• by hey! ( 33014 )

      The implications is the writer hasn't grasped the difference between releasing fossil carbon and concentrating emissions of recently fixed carbon.

    • by rtb61 ( 674572 )

      POPSCI tends to be all about propaganda science, rather than good science (they use the science stories to sell corporate propaganda, advertising and right wing politics, definitely a site to be avoided). The reservoirs all allow the continuous irrigation of carbon dioxide absorbing plants in people's gardens, so availability of water for irrigation and plant growth, is far greater than the initial and fairly short lived high methane production, especially consider the claims about microscopic organisms th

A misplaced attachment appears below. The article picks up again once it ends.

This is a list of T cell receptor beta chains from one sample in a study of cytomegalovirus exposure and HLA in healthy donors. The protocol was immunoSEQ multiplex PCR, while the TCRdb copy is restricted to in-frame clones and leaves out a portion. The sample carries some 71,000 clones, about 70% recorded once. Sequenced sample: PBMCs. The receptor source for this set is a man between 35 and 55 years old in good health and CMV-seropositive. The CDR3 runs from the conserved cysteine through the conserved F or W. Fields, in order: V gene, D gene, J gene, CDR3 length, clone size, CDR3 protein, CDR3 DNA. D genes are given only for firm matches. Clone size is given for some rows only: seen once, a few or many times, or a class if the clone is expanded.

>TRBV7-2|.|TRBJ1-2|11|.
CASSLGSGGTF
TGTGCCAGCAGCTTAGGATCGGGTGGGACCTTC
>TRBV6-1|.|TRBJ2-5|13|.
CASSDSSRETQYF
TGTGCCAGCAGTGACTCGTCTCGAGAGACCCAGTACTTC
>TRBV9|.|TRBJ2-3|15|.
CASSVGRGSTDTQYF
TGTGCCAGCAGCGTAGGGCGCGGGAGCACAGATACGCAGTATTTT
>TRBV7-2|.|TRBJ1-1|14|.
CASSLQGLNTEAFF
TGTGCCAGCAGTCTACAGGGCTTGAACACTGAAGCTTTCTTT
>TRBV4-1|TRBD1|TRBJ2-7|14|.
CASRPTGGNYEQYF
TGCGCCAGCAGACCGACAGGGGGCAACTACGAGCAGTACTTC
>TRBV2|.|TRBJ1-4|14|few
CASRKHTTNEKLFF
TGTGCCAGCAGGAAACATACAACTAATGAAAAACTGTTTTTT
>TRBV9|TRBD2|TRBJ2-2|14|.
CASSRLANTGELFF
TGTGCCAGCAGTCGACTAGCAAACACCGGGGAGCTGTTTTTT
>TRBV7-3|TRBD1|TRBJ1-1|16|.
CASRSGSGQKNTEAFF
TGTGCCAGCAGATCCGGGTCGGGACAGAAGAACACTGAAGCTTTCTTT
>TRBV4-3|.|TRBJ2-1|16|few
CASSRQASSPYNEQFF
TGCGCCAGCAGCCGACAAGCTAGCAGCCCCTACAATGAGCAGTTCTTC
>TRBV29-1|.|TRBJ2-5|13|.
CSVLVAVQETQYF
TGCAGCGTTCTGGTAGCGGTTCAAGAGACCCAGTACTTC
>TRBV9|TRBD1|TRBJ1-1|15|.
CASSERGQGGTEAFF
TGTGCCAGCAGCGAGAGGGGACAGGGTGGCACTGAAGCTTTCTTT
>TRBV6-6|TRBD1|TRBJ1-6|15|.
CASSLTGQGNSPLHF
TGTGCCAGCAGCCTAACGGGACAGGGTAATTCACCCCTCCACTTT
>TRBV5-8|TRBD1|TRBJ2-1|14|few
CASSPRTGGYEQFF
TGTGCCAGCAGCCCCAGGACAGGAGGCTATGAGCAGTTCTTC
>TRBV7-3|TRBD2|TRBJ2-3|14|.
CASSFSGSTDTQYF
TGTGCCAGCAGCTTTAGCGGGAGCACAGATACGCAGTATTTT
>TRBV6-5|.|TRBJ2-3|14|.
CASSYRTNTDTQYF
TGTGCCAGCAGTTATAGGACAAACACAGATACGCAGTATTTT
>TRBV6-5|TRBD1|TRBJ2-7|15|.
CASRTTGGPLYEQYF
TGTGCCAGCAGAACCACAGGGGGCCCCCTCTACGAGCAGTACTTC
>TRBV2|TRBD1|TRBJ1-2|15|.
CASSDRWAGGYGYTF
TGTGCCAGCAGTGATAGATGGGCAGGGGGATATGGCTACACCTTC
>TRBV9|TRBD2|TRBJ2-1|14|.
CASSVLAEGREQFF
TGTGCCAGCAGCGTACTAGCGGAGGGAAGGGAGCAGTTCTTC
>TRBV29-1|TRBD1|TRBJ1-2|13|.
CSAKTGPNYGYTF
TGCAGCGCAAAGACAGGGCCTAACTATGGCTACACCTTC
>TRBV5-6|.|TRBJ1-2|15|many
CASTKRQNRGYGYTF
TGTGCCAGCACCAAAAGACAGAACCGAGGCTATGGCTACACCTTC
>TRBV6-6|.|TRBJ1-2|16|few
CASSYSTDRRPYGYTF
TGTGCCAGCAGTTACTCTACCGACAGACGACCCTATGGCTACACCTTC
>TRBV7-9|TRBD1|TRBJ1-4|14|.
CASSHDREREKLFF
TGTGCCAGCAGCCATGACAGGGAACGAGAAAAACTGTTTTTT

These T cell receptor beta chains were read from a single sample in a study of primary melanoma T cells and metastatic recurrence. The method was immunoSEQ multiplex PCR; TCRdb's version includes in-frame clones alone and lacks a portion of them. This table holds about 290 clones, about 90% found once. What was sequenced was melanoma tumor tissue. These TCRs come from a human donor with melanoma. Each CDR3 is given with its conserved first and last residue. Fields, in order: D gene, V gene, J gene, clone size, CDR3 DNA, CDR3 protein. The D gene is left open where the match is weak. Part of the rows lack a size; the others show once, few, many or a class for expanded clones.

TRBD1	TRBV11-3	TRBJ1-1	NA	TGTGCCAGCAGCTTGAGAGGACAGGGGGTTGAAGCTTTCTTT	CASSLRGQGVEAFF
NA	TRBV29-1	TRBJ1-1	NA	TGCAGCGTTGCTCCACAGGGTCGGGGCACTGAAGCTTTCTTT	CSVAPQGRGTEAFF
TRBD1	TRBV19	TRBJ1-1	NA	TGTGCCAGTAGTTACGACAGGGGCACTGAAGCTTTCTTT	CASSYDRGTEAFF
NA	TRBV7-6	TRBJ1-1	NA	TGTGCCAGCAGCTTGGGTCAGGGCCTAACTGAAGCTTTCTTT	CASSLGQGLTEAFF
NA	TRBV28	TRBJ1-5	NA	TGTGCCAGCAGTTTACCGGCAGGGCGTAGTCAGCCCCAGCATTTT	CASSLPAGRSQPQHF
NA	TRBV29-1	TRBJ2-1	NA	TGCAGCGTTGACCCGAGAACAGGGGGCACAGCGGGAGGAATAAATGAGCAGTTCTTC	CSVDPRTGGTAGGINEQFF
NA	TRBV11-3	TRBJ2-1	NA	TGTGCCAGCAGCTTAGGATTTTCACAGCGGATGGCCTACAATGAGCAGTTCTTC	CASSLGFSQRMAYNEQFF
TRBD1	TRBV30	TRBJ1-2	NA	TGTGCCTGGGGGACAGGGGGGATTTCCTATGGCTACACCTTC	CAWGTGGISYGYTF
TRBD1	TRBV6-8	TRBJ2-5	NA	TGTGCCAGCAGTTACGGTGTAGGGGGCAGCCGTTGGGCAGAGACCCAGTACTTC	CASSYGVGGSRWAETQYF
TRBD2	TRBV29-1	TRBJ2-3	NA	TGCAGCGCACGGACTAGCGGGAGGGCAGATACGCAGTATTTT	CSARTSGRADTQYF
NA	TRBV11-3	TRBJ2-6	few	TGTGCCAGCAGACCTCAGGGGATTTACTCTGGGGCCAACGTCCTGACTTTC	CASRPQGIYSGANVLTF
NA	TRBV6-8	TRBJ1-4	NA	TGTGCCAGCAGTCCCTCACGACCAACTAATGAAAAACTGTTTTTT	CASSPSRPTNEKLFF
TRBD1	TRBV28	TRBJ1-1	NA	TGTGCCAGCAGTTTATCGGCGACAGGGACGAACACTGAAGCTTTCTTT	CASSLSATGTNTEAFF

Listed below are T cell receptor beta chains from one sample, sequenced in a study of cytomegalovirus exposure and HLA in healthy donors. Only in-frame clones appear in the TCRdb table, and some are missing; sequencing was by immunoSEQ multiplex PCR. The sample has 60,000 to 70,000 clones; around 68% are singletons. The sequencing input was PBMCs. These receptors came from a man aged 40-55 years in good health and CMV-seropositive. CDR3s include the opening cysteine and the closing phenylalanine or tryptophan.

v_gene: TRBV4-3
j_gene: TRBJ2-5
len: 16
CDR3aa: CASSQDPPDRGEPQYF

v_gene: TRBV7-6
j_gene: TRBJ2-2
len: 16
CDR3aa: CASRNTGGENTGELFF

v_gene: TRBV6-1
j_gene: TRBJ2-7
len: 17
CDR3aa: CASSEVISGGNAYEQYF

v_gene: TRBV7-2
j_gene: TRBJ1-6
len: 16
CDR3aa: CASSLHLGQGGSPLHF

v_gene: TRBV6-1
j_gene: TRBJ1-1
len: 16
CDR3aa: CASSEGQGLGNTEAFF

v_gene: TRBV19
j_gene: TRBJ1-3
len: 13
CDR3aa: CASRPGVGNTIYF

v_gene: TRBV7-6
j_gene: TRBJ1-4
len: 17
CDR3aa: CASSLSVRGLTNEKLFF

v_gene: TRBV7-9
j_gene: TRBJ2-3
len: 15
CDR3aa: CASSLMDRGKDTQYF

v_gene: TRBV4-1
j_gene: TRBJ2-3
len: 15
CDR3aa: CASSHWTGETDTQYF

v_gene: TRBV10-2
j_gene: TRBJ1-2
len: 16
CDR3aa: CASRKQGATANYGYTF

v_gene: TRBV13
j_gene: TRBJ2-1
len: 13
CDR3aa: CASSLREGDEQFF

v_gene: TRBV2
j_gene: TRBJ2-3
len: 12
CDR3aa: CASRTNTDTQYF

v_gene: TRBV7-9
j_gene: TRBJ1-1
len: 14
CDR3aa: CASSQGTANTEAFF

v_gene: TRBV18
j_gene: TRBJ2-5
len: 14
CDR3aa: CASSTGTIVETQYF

• by Anonymous Coward

    Let's not get ahead of ourselves please; the EU is not a country.

    • by Anonymous Coward

      Also, there seem to be three countries missing from the list. And why was the US put last in that list? It's #2. The list, in case anyone's wondering, is China, US, EU, India, Russia, Japan, Brazil (and then Indonesia, Mexico, Iran), in that order.

    • by AK Marc ( 707885 )
      EU is a confederation of independent states, just like the initial forming of The United States. It's not incorrect to group them together. But apparently it offends some Americans to see other countries work together.
  • by CCarrot ( 1562079 ) on Sunday October 02, 2016 @12:45PM (#52999697)

    To hydro, or not to hydro--that is the question:
    Whether 'tis nobler on the earth to suffer
    The slings and varied emissions of outrageous power generation